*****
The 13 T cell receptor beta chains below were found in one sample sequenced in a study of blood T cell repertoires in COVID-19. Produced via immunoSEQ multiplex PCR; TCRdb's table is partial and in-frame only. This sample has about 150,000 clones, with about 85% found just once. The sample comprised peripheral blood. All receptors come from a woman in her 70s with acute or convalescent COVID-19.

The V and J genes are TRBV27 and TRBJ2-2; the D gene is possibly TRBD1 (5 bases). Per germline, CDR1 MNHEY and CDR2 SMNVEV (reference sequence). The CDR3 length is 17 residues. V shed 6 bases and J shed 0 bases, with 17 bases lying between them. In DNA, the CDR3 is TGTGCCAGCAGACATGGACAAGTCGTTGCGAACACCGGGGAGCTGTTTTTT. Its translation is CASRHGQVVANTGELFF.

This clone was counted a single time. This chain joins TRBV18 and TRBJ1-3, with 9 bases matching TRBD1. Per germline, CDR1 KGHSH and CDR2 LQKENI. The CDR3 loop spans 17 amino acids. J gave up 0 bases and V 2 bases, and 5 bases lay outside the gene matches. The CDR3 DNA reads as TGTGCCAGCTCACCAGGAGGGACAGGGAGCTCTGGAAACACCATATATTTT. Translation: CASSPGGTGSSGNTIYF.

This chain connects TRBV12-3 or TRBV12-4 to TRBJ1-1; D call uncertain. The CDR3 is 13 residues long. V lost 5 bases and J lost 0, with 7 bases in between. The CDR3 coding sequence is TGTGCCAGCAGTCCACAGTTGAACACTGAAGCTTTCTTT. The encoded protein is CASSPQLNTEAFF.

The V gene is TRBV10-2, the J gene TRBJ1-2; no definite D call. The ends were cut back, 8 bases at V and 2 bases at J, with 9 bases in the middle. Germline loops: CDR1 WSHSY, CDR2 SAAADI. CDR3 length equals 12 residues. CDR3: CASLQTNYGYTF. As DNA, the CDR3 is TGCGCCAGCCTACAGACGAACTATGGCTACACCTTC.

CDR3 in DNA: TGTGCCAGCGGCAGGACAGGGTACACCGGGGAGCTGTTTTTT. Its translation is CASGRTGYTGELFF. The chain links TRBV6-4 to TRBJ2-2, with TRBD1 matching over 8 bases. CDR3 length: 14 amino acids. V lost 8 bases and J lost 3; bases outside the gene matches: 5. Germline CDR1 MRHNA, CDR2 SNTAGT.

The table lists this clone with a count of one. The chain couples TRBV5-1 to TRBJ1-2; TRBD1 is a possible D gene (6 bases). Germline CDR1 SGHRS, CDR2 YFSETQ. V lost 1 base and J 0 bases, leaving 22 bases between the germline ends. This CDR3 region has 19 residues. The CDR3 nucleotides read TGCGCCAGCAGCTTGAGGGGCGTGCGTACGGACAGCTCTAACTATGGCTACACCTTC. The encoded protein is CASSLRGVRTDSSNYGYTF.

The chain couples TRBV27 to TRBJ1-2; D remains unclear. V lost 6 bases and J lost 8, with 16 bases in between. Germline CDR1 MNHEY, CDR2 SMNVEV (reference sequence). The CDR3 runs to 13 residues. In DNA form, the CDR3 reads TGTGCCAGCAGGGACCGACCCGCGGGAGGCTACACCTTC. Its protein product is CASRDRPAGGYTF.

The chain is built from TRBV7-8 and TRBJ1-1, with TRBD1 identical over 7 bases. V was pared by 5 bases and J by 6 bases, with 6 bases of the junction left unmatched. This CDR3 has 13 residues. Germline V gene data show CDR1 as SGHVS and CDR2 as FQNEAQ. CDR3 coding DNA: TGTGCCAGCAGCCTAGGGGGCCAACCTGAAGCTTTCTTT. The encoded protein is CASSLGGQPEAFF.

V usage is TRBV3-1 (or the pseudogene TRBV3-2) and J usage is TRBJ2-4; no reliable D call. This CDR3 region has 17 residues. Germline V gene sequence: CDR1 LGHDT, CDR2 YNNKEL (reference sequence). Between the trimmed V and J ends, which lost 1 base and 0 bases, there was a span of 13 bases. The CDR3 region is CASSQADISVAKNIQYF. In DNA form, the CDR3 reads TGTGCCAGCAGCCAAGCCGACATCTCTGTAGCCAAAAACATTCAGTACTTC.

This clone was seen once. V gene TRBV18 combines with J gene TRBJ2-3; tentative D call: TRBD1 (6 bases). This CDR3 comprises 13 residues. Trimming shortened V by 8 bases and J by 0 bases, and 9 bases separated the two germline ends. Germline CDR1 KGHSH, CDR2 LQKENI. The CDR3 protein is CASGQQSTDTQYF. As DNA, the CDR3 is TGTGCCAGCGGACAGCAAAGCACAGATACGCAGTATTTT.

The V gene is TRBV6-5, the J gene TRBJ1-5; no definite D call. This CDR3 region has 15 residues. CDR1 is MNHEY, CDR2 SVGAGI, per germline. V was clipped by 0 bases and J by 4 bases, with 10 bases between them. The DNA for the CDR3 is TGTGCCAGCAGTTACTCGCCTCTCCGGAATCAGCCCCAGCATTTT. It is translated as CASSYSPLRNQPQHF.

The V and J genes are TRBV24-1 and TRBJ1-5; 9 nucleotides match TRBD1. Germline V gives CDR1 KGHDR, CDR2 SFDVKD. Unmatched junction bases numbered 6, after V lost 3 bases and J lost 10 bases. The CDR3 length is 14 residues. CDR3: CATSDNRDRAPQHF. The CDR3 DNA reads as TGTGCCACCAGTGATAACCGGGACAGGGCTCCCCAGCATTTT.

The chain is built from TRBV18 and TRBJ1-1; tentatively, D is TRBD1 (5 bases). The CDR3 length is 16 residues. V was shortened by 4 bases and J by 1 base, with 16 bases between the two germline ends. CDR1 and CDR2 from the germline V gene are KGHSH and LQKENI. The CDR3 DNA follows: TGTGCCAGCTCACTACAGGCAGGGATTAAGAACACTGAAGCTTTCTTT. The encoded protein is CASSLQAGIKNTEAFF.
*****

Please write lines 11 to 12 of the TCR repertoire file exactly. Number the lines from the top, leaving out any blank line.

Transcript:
This clone was seen once. V gene TRBV18 combines with J gene TRBJ2-3; tentative D call: TRBD1 (6 bases). This CDR3 comprises 13 residues. Trimming shortened V by 8 bases and J by 0 bases, and 9 bases separated the two germline ends. Germline CDR1 KGHSH, CDR2 LQKENI. The CDR3 protein is CASGQQSTDTQYF. As DNA, the CDR3 is TGTGCCAGCGGACAGCAAAGCACAGATACGCAGTATTTT.

The V gene is TRBV6-5, the J gene TRBJ1-5; no definite D call. This CDR3 region has 15 residues. CDR1 is MNHEY, CDR2 SVGAGI, per germline. V was clipped by 0 bases and J by 4 bases, with 10 bases between them. The DNA for the CDR3 is TGTGCCAGCAGTTACTCGCCTCTCCGGAATCAGCCCCAGCATTTT. It is translated as CASSYSPLRNQPQHF.